Mobility scooter ramps enable scooter users to traverse steps and curbs, get over transitions of height, and get in and out of vehicles. According to the American Disabilities Act (ADA), standard mobility ramps should have a grade no steeper than 1:12, which means that for every inch of vertical rise, there should be 12 inches of ramp length. This equates to a 4.8 degree incline
Although standard ramps feature a gradual incline that most people can climb safely and unassisted, some scooter users may find that a home or portable ramp with up to a 9.5 degree incline is acceptable, if there is no requirement to meet ADA standards.
To determine how steep of a ramp you can handle, practice climbing ramps located in public places and those offered by mobility retailers in your area.
Make sure to have an able-bodied companion with you when you practice negotiating scooter ramps, especially if you are planning to climb a ramp for the first time.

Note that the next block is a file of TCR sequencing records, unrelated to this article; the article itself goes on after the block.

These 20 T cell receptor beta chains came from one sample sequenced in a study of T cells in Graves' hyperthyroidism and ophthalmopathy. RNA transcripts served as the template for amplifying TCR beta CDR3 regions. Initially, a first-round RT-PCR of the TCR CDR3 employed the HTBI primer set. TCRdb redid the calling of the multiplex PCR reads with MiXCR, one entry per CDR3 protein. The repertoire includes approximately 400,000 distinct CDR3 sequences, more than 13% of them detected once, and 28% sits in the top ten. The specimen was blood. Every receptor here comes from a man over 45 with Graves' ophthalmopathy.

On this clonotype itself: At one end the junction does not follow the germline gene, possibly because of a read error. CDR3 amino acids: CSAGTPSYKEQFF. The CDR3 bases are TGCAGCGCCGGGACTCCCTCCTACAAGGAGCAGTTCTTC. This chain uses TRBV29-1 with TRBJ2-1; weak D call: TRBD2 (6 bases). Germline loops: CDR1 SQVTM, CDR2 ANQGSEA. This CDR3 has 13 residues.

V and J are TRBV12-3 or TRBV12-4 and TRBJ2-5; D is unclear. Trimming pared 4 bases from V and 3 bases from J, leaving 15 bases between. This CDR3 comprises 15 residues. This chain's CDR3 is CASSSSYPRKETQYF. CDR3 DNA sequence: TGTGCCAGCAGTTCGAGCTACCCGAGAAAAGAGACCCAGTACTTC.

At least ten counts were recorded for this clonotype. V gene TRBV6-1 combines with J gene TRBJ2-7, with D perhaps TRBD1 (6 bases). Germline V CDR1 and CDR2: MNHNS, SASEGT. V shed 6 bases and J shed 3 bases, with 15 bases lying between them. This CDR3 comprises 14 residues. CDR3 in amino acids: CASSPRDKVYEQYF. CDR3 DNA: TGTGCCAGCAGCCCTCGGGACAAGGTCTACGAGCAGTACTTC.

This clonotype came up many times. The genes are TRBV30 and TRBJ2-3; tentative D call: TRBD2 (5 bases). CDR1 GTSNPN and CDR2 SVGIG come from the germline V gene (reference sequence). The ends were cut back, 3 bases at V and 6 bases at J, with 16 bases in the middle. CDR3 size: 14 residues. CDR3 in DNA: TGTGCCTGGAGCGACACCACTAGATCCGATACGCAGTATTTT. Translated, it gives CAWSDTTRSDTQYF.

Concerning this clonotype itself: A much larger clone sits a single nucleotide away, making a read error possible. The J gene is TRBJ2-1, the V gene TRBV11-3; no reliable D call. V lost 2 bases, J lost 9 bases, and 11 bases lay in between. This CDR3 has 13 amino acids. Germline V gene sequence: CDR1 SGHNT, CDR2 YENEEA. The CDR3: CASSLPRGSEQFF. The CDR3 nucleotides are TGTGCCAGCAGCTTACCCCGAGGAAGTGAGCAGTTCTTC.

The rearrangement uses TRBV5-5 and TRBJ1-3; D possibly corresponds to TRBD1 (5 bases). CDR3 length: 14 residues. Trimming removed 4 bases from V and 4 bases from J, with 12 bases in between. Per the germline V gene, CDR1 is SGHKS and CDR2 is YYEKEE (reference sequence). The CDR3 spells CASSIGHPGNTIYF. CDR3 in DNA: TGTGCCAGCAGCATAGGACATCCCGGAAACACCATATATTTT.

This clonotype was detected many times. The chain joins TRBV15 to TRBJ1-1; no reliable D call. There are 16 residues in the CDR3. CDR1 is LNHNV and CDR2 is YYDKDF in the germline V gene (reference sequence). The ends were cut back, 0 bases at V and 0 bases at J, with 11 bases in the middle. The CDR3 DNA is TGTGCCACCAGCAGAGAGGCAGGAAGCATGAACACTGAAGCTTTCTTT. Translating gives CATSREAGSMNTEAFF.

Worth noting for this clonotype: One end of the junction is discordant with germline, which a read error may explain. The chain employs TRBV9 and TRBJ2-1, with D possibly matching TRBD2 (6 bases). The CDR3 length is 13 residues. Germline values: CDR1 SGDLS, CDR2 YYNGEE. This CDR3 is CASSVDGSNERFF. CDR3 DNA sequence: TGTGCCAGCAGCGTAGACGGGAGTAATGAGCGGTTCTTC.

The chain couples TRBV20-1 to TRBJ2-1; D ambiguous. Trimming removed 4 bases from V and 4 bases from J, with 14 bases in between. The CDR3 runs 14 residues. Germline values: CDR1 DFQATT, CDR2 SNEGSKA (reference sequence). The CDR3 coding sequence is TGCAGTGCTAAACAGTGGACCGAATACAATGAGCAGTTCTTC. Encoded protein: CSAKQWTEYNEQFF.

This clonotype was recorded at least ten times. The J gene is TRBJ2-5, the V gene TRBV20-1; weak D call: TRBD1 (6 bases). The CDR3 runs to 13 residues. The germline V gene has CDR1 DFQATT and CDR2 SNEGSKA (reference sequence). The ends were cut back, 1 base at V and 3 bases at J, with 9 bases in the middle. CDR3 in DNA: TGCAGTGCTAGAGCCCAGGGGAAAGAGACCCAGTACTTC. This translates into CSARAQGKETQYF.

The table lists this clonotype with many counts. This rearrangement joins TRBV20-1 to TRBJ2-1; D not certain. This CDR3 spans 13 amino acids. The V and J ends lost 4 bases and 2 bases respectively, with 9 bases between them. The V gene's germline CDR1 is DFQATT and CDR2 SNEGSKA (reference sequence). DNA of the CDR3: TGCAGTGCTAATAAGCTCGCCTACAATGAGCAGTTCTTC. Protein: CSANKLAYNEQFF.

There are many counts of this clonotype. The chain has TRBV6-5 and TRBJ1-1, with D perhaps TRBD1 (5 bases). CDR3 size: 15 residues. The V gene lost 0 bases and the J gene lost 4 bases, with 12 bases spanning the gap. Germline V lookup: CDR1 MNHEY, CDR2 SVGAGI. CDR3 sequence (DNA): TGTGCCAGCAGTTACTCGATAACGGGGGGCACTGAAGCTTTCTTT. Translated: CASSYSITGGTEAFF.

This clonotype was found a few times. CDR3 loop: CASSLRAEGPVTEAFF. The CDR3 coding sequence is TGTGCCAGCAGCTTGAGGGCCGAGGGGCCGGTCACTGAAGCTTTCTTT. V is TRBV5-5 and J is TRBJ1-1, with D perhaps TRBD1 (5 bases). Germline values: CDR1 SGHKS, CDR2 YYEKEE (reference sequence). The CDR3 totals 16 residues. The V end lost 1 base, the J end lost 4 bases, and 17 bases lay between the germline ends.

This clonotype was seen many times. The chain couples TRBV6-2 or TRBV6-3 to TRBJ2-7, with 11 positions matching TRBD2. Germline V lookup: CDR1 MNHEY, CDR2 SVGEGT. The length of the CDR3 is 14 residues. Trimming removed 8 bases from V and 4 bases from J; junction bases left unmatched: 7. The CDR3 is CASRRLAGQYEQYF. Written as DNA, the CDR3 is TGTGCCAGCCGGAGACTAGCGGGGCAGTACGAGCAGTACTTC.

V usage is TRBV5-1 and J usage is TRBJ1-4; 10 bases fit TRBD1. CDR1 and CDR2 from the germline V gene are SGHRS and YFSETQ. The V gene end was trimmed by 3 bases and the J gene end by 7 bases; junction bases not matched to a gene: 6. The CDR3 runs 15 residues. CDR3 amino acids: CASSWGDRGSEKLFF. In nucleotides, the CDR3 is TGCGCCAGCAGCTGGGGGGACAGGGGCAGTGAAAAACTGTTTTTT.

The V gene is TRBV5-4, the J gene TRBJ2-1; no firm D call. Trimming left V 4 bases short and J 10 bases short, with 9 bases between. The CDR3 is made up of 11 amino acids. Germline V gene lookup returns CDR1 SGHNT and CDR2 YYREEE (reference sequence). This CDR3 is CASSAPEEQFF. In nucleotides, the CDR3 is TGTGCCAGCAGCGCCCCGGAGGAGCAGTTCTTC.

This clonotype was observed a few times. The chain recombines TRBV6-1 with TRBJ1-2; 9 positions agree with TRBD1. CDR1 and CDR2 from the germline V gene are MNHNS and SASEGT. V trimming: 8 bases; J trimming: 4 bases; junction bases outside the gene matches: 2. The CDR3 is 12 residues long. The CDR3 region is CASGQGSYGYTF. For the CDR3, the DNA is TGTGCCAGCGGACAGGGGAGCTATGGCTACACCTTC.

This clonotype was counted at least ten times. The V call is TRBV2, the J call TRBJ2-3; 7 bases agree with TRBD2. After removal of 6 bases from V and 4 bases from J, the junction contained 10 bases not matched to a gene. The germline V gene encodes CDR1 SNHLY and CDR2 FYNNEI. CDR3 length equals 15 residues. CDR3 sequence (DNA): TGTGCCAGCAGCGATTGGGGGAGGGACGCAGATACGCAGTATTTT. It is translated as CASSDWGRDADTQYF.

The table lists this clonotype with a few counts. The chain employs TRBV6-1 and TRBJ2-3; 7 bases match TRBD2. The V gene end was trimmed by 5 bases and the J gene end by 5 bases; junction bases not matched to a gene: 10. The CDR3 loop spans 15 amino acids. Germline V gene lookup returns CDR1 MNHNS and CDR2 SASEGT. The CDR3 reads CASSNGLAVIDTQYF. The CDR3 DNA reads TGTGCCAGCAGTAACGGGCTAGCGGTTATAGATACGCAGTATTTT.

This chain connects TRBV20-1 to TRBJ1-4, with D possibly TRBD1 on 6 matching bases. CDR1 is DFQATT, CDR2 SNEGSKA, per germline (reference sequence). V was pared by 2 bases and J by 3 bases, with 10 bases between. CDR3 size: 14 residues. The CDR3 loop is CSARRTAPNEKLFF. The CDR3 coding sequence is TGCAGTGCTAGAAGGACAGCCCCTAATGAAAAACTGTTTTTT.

Practice on ramps of increasing steepness until you determine which slope steepness causes the front of your scooter to lift off of the ground. Take note of the steepness, and in the future, make sure to only negotiate slopes of that steepness with assistance.
How to Ascend a Ramp
Lean forward in the direction of the slope when you go uphill on a ramp. If your scooter has anti-tippers, place them in working position before negotiating a slope to prevent your scooter from tipping backward.
Also make sure to remove gear from the back of your scooter, such as backpack, which can cause your scooter to tip back more easily on a steep slope.
How to Descend a Ramp
Shift your weight back when you descend a ramp to avoid toppling forward out of your scooter. Proceed slowly as you descend. An assistant can help you by remaining in the front and to the side of your scooter and helping to prevent you from falling forward out of the scooter.
For more information on types of mobility ramps, click here.
Published by Jules Sowder
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